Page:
Print Still Dominates Local Newspaper Reading

Just over half (55%) of the U.S. newspaper audience still reads their local newspaper in print only -- with no overlapping digital consumption.

That's according to a new survey of 150 U.S. media markets conducted by Scarborough on behalf of the Newspaper Association of America. It found another 15% read their local newspapers both in print and online, while an additional 10% read newspaper content on a mobile device, as well as print and online.

Just 4% read their newspaper in print and mobile, eschewing other online consumption.

Given all these numbers, it’s easy to deduce that the digital-only newspaper audience (including people who avoid print and only read newspapers online, via mobile devices, or both) actually remains fairly small. Indeed, just 7% of those surveyed said they read their local newspaper only online, while just 3% read it with a mobile device, and a mere 5% read it both online and with a mobile device.

That works out to 15% of the local newspaper audience using only digital channels.



The NAA also noted that total daily circulation is increasing, thanks mostly to the new digital subscription strategies adopted by newspapers in recent years. But this growth is concentrated among big national and regional newspapers.

According to the NAA analysis of 541 papers tracked by the Alliance for Audited Media, the top five papers (each with a circulation over 500,000) saw their total combined circulation jump 22.3% from mid-2012 to mid-2013.

At the same time, however, newspapers with circulation below 25,000 saw their total circulation slip 3.9%, while papers with circulation between 25,000 and 50,000 fell 4.6%. Newspapers with circulations from 50,000 to 500,000 also saw their total combined circulation decrease, although with small 
proportional declines.

"Newspaper Stand" photo from Shutterstock.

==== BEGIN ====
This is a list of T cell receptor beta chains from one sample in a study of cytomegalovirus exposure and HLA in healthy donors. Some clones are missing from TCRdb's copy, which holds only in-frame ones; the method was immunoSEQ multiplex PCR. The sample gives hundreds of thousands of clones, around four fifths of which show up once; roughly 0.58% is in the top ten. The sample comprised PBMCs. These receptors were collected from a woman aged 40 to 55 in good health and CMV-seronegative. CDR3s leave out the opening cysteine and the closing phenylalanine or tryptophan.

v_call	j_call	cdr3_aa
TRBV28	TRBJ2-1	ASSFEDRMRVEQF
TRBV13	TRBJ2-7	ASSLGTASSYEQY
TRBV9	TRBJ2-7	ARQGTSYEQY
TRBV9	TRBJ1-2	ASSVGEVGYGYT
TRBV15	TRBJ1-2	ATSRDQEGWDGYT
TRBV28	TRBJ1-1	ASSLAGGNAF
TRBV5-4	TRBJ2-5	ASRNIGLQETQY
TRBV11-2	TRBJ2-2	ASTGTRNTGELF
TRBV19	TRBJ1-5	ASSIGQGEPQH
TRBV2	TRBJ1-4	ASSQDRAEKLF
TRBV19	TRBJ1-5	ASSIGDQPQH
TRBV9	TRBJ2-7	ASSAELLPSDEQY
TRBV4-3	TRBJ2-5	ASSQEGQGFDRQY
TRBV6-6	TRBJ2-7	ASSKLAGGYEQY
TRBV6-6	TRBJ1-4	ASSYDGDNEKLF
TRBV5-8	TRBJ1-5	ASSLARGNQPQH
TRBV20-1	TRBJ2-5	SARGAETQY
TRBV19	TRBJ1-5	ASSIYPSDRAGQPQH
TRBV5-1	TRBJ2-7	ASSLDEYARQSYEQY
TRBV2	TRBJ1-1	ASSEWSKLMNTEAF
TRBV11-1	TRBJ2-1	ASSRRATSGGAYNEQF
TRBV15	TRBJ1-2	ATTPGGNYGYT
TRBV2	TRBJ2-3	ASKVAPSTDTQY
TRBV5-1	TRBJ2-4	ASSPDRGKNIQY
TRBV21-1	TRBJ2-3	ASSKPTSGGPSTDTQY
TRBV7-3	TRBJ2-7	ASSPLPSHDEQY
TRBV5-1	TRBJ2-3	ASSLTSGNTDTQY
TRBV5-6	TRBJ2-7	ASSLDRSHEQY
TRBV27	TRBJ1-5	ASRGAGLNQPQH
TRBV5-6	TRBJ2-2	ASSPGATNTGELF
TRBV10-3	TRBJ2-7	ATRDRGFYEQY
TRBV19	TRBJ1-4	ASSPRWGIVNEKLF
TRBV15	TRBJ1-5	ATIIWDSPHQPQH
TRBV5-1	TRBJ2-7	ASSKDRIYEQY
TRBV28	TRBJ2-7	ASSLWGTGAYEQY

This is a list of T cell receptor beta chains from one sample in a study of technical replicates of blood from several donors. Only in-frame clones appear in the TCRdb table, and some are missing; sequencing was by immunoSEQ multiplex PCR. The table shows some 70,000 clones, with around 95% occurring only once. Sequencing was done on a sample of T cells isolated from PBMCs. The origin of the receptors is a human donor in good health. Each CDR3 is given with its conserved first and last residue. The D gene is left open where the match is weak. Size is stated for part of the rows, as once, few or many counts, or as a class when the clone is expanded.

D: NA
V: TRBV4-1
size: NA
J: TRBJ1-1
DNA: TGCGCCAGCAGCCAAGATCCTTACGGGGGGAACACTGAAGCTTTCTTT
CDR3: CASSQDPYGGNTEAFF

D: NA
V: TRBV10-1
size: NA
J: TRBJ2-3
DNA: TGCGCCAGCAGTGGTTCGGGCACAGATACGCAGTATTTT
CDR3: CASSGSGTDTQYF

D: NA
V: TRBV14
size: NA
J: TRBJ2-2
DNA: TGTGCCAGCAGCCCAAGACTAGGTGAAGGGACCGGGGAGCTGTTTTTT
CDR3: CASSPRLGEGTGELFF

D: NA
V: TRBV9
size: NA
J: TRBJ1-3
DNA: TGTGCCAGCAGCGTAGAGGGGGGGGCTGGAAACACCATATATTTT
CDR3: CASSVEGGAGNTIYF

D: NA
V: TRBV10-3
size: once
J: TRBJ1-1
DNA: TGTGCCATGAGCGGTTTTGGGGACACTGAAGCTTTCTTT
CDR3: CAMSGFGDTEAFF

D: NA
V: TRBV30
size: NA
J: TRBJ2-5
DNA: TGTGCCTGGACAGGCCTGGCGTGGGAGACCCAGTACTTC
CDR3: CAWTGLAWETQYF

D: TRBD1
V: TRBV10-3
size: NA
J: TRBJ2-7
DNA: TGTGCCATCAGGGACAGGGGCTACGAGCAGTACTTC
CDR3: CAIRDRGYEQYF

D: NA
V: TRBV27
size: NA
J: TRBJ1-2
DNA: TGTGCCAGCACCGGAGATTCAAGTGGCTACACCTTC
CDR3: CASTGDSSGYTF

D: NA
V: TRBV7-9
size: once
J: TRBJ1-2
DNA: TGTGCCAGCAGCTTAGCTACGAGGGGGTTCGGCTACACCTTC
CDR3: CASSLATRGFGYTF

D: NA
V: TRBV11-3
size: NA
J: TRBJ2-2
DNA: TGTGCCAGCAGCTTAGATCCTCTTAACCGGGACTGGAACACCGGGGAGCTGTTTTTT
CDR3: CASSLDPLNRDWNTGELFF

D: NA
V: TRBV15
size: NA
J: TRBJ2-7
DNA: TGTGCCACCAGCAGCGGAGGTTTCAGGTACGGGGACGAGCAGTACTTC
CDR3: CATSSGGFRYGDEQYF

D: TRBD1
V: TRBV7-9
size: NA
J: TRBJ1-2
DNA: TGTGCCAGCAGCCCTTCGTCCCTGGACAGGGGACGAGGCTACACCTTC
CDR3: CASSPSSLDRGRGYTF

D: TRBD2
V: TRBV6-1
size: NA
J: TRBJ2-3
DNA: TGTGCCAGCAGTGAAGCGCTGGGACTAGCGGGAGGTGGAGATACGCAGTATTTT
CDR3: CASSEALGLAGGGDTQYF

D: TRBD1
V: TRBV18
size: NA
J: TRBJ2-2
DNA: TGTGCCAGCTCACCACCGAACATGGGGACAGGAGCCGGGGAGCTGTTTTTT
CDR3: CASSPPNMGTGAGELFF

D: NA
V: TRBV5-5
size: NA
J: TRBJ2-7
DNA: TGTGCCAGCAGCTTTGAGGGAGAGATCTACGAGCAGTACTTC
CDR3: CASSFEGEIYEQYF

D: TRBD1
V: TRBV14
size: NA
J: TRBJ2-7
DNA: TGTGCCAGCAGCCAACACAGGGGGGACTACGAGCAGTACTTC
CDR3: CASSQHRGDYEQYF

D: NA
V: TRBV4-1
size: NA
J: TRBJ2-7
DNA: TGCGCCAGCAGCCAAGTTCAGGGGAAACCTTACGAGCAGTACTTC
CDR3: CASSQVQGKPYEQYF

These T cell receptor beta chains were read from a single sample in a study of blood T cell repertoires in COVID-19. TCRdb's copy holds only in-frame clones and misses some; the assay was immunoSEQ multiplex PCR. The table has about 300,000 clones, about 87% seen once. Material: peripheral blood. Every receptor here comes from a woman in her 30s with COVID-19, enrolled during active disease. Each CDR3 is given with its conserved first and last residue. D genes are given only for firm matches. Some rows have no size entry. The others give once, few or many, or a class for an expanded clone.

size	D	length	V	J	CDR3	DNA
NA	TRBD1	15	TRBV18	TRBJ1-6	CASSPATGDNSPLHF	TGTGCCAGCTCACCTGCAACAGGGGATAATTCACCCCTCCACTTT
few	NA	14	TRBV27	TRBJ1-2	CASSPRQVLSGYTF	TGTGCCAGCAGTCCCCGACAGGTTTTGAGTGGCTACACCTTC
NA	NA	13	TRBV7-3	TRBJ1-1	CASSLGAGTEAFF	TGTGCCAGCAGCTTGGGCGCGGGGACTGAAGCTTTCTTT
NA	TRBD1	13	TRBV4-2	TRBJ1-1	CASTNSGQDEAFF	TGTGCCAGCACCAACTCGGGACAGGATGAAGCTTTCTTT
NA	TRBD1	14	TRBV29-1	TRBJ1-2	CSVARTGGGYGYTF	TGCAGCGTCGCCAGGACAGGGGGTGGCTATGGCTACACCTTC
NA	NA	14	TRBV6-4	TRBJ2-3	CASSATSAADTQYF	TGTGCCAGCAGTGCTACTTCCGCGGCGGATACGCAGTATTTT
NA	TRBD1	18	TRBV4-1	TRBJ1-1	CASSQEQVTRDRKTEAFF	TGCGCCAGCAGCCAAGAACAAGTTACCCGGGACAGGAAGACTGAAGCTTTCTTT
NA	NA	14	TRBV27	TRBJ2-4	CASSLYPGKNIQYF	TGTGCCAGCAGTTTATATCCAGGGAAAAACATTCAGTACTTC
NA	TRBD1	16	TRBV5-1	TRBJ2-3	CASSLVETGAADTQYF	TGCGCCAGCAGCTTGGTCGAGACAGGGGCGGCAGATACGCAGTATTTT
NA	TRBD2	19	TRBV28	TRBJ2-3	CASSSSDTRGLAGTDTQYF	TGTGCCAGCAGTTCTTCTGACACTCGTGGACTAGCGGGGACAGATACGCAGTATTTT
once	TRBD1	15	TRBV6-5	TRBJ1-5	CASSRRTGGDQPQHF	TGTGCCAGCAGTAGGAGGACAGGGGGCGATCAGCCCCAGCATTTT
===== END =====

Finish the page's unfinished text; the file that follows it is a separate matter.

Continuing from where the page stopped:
2 comments about "Print Still Dominates Local Newspaper Reading".
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  1. Paul Robinson from Viridian Development Corporation, February 26, 2014 at 6:04 p.m.

    You have lots more choices with a print newspaper since it has worked quite well since Gutenberg invented movable type. You can skim a printed document easier than any electronic one unless the index is very good. Print newspapers work where you can't recharge your reader's battery, when you don't have a reader, where you don't have Internet or electricity, and works in any environment where you have light, whether that's bright sunlight, candlelight, flashlight or incandescent/fluorescent, or moonlight. And I suspect even 500 years from now, paper will still be the easiest way to read any document longer than one page.

  2. Paul Robinson from Viridian Development Corporation, February 26, 2014 at 6:39 p.m.

    Let me clarify this a little. For very short documents - like this missive, anything of 1 page or less - digital works nicely. Also "tomes," anything weighing more than the reader. (I nearly swallowed my tongue when I saw the PDF manual for the complete reference to the MySQL database was 5,000 pages!) So for documents longer than about 1, maybe 2 pages and less than about 400, print works better. (I really doubt anyone prints that case of paper-length MySQL manual.)

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